Smart Home contends with smorgasbord of platforms and technologies

Thomas Rockmann, VP of connected home, Deutsche
Telekom AG

The connected home may seem like common currency now – in 2016 we’re looking at an unprecedented increase in both acceptance and actual hardware running ‘in the wild’ – but the road here has been a long one.

Back in the late 50s there were rumblings, says Thomas Rockmann, VP of connected home, Deutsche Telekom AG. General Electric (GE) unveiled a concept home back then, which included a kitchen complete with pop-up fridge, ice dispenser, plastic plate maker, and ultrasonic dishwasher.

In the 80s a company called Unity Systems launched a product called Home Manager, a very early touch screen device designed to allow control of an automated home using simple screen controls, while in 2000 LG launched what is credited as the first internet fridge. Snappily dubbed the Internet Digital DIOS, it featured a screen of data about the internal temperature etc., and also an MP3 player, perhaps less useful for some.

Now analysts at Strategy Analytics predict that by 2019 nearly 30% of Western European homes will have a type of smart system, with revenues from connected home related hardware, services and installation reaching nearly €15.46 billion ($17.36 billion). Global tech manufacturer Samsung announced last year that 90% of everything that it manufactures will be Internet connected by the end of 2017.

So what’s changed? Well, less of a change and more of an evolution – broadband is now almost universal (80% of adults in the UK now have a broadband connection), and fibre increasingly so in the UK. This has raised connection speeds and reliability. Meanwhile, the penetration of smartphones and tablets has rocketed – in the UK alone, 76% of adults owned a smartphone in 2015, up six per cent from 2014.

An astonishing 32 million smartphones were due to ship to the UK in 2015 – that’s one for each person in the country – and it’s worth remembering, just for perspective, that the modern touchscreen smartphone is just eight years old – GE’s 50’s concept just wouldn’t have predicted it!

internet_fridge.LG.web
Internet Fridge LG

As a result of this relatively sudden appearance of the smartphone and its connectivity, whole new categories of connected devices have appeared, birthing a whole range of wearables and kickstarting the IoT in earnest.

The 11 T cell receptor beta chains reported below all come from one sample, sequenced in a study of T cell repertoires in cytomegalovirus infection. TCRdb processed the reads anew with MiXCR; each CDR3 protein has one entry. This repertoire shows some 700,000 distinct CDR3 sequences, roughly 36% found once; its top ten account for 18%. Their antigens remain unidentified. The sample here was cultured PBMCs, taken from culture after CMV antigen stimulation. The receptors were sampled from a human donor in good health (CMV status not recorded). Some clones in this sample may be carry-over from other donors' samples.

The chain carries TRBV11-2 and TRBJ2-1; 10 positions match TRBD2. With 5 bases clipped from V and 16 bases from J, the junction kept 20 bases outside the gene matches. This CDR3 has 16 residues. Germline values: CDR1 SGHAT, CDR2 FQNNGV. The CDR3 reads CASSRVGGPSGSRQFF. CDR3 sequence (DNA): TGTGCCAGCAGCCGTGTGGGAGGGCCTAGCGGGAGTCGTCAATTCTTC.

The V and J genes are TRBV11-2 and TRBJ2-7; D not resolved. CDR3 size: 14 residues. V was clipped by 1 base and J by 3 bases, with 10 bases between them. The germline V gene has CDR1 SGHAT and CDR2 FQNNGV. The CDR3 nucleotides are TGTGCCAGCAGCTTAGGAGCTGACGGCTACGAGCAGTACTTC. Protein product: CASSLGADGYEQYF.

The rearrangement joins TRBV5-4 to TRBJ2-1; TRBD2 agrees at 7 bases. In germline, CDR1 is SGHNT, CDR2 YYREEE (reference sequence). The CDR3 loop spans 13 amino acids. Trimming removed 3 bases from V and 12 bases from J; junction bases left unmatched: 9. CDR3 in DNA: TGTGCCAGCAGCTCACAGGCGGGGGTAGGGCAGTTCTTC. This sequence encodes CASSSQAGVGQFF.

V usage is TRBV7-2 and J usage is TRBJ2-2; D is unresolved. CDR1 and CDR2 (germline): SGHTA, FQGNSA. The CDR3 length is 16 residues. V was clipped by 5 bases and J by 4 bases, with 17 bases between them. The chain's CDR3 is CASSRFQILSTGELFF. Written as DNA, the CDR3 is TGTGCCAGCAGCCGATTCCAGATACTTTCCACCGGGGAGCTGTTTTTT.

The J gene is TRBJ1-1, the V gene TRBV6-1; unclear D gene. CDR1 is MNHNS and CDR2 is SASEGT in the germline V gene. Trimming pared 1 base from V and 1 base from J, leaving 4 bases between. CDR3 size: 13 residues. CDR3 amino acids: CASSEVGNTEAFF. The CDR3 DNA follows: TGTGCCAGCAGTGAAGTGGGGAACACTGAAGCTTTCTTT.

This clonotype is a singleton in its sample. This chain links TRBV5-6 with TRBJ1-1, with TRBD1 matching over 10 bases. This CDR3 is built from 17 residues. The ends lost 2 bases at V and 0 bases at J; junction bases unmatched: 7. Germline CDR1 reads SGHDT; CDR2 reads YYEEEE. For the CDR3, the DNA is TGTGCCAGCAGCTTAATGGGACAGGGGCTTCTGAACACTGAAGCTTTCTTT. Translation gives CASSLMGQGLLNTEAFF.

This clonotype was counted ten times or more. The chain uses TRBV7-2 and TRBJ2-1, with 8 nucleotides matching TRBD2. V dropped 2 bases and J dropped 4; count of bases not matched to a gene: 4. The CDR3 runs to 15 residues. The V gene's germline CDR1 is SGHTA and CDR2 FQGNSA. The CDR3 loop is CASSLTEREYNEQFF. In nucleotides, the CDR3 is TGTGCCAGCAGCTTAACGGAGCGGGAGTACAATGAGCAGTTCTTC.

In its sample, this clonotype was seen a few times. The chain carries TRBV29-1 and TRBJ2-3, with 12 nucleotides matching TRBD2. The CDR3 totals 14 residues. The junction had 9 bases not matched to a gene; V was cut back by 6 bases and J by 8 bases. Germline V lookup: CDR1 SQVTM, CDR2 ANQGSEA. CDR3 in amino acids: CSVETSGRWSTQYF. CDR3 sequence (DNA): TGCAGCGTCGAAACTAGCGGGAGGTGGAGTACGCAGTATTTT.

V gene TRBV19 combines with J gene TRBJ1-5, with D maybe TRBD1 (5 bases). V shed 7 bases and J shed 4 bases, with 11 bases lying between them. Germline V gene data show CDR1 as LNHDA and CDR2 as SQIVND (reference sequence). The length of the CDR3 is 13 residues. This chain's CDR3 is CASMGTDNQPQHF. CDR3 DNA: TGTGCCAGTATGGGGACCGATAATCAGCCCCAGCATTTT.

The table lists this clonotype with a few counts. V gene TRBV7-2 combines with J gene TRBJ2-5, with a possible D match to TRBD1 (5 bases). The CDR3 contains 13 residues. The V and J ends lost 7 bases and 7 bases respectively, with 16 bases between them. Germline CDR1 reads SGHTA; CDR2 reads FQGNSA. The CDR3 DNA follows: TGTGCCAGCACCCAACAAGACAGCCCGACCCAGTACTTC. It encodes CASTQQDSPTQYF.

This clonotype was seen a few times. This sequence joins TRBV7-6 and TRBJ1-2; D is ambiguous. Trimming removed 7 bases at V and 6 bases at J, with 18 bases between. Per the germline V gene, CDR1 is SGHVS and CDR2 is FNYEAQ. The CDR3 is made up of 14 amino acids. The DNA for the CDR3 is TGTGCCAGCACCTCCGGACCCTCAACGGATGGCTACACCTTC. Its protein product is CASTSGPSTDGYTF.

In turn, the first generation of smart home devices have started to appear, from lights, thermostats and kitchen appliances through to HVAC and security systems, driven by dropping component costs.

Another core driver of smart home and IoT is the need for technology firms to further differentiate hardware offerings and increase margins, or boost customer lifetime value by bringing to market new subscription-based services and increasing customer loyalty or ‘stickiness’.

The final part of the puzzle is consumers themselves, of course, who are increasingly interested in IoT technologies for a host of reasons. Some home owners are keen to harness the most up-to-date security for their loved ones, some have heightened concern about energy savings, while enhancing and assisting the elderly to remain safely and
happily in their homes for longer is also popular.

However, it is still early days for the connected home, with mainstream adoption still slow – although 29% of UK households have connected entertainment technology in the shape of games consoles, and 24% have a smart TV, only three per cent run a smart security or surveillance system, and two per cent own either a connected thermostat, smart lighting or another connected appliance.

Given the history of IoT so far, the fact that the industry as we see it today is somewhat fragmented will come as no surprise. A veritable smorgasbord of technologies, platforms and standalone concepts are duking it out, battling for manufacturer support, and finally consumer acceptance.

Some manufacturers have created their own platforms and protocols, others have gone with open source or industry standards, while yet more have interpreted industry standards and tweaked them for a host of reasons – some laudable, such as increased security for their customers, some less so, simply to increase margins.

The author of this blog is Thomas Rockmann, VP of connected home, Deutsche Telekom AG.

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